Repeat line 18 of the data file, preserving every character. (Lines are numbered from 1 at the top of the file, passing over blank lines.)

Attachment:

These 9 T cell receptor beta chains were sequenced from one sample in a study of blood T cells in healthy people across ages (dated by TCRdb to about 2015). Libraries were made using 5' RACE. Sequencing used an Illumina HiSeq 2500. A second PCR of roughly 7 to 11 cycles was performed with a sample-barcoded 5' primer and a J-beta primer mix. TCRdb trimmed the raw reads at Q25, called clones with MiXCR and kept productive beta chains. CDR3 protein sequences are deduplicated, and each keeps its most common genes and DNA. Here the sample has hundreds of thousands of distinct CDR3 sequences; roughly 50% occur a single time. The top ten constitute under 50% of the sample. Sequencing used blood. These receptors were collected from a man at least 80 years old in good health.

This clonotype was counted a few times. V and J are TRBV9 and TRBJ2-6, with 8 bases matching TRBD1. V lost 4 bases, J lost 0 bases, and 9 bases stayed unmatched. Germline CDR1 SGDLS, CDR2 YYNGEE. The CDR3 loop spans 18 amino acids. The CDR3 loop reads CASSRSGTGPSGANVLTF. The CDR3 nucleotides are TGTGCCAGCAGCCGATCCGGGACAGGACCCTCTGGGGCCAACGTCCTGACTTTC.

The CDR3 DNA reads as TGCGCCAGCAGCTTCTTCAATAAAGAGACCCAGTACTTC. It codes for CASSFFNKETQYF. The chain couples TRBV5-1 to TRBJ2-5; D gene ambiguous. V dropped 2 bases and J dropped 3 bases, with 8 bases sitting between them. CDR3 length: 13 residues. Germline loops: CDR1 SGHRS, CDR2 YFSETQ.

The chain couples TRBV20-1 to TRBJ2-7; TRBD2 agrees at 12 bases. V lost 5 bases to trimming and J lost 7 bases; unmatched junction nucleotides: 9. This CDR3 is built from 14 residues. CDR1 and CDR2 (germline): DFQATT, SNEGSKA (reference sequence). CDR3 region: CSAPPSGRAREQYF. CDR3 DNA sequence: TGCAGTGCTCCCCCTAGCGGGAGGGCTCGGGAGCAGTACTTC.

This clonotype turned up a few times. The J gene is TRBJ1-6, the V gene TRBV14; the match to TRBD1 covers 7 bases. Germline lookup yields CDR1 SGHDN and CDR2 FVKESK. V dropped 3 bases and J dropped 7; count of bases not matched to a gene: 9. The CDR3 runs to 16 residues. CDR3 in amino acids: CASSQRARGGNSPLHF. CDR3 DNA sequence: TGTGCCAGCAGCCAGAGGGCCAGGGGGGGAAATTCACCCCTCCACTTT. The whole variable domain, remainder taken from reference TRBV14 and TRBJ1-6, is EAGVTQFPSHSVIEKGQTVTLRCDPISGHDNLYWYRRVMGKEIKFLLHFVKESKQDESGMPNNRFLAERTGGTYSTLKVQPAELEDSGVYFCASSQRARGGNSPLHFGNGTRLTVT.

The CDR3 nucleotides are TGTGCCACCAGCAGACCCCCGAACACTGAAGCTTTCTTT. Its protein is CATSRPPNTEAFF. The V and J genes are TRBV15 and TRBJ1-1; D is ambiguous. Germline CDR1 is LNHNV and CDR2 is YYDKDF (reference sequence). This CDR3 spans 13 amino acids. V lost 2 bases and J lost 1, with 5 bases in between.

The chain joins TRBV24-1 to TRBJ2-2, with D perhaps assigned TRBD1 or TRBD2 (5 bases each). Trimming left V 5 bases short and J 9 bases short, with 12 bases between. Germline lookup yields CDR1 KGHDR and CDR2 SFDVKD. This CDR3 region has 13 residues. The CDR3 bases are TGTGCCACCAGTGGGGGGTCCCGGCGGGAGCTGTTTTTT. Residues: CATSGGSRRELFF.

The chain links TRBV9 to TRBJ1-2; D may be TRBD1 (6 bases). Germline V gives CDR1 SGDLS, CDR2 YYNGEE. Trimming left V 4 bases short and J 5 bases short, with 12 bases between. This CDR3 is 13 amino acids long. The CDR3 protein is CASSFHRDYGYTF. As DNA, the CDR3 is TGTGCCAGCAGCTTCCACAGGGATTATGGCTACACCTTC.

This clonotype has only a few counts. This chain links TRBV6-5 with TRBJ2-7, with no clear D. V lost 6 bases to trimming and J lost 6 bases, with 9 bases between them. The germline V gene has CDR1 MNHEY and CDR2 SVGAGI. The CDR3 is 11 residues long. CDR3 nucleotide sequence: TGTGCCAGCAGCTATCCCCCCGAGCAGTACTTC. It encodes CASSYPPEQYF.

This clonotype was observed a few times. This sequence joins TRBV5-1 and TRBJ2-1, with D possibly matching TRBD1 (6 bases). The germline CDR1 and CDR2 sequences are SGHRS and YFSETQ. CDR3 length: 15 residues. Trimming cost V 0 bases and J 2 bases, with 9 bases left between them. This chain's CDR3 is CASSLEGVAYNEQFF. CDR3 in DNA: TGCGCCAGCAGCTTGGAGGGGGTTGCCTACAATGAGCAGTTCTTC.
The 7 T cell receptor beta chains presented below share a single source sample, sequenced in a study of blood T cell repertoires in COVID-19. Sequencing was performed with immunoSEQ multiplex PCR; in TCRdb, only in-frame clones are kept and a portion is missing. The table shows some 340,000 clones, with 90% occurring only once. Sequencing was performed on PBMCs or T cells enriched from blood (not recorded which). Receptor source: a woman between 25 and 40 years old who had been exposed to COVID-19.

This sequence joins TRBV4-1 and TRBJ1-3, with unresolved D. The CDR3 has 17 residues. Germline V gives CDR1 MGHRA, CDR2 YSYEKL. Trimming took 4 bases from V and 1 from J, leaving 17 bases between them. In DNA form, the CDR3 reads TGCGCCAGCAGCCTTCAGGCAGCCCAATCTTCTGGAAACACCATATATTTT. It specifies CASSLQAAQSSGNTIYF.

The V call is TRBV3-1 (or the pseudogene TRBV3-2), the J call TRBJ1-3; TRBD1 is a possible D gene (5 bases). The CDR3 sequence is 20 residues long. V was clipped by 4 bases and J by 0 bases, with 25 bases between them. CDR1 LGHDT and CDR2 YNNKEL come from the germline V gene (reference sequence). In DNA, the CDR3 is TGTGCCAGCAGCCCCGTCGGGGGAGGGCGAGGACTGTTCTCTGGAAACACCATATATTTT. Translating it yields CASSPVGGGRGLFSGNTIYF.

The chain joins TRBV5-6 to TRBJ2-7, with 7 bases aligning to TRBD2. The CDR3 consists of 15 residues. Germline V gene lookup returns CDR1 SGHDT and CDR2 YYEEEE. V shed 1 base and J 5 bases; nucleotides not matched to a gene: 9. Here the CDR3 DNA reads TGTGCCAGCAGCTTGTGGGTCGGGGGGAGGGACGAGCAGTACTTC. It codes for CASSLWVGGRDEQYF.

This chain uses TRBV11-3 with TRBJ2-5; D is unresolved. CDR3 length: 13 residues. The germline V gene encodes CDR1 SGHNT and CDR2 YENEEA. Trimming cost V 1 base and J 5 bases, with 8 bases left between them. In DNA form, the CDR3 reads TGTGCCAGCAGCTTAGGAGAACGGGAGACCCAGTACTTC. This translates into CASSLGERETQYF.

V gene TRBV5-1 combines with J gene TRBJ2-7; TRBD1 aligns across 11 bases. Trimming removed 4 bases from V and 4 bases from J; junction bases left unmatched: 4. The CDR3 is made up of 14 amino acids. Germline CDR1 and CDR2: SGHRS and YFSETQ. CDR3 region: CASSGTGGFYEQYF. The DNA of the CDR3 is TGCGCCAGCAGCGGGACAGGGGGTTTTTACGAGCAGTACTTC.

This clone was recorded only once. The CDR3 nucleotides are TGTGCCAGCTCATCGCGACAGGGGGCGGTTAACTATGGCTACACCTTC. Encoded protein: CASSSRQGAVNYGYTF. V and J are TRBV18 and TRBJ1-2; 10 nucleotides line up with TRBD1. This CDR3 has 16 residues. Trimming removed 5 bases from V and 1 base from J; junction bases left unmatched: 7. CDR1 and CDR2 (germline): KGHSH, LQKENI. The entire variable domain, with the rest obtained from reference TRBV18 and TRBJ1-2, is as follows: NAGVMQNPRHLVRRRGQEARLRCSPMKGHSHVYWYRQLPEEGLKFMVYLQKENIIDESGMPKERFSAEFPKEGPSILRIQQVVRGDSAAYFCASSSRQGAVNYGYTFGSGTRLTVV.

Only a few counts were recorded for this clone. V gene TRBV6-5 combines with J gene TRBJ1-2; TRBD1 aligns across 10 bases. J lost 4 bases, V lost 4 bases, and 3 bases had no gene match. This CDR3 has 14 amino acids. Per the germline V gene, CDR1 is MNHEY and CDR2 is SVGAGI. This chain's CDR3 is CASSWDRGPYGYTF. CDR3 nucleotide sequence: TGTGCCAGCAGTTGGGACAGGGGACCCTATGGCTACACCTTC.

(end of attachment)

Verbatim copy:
Only a few counts were recorded for this clone. V gene TRBV6-5 combines with J gene TRBJ1-2; TRBD1 aligns across 10 bases. J lost 4 bases, V lost 4 bases, and 3 bases had no gene match. This CDR3 has 14 amino acids. Per the germline V gene, CDR1 is MNHEY and CDR2 is SVGAGI. This chain's CDR3 is CASSWDRGPYGYTF. CDR3 nucleotide sequence: TGTGCCAGCAGTTGGGACAGGGGACCCTATGGCTACACCTTC.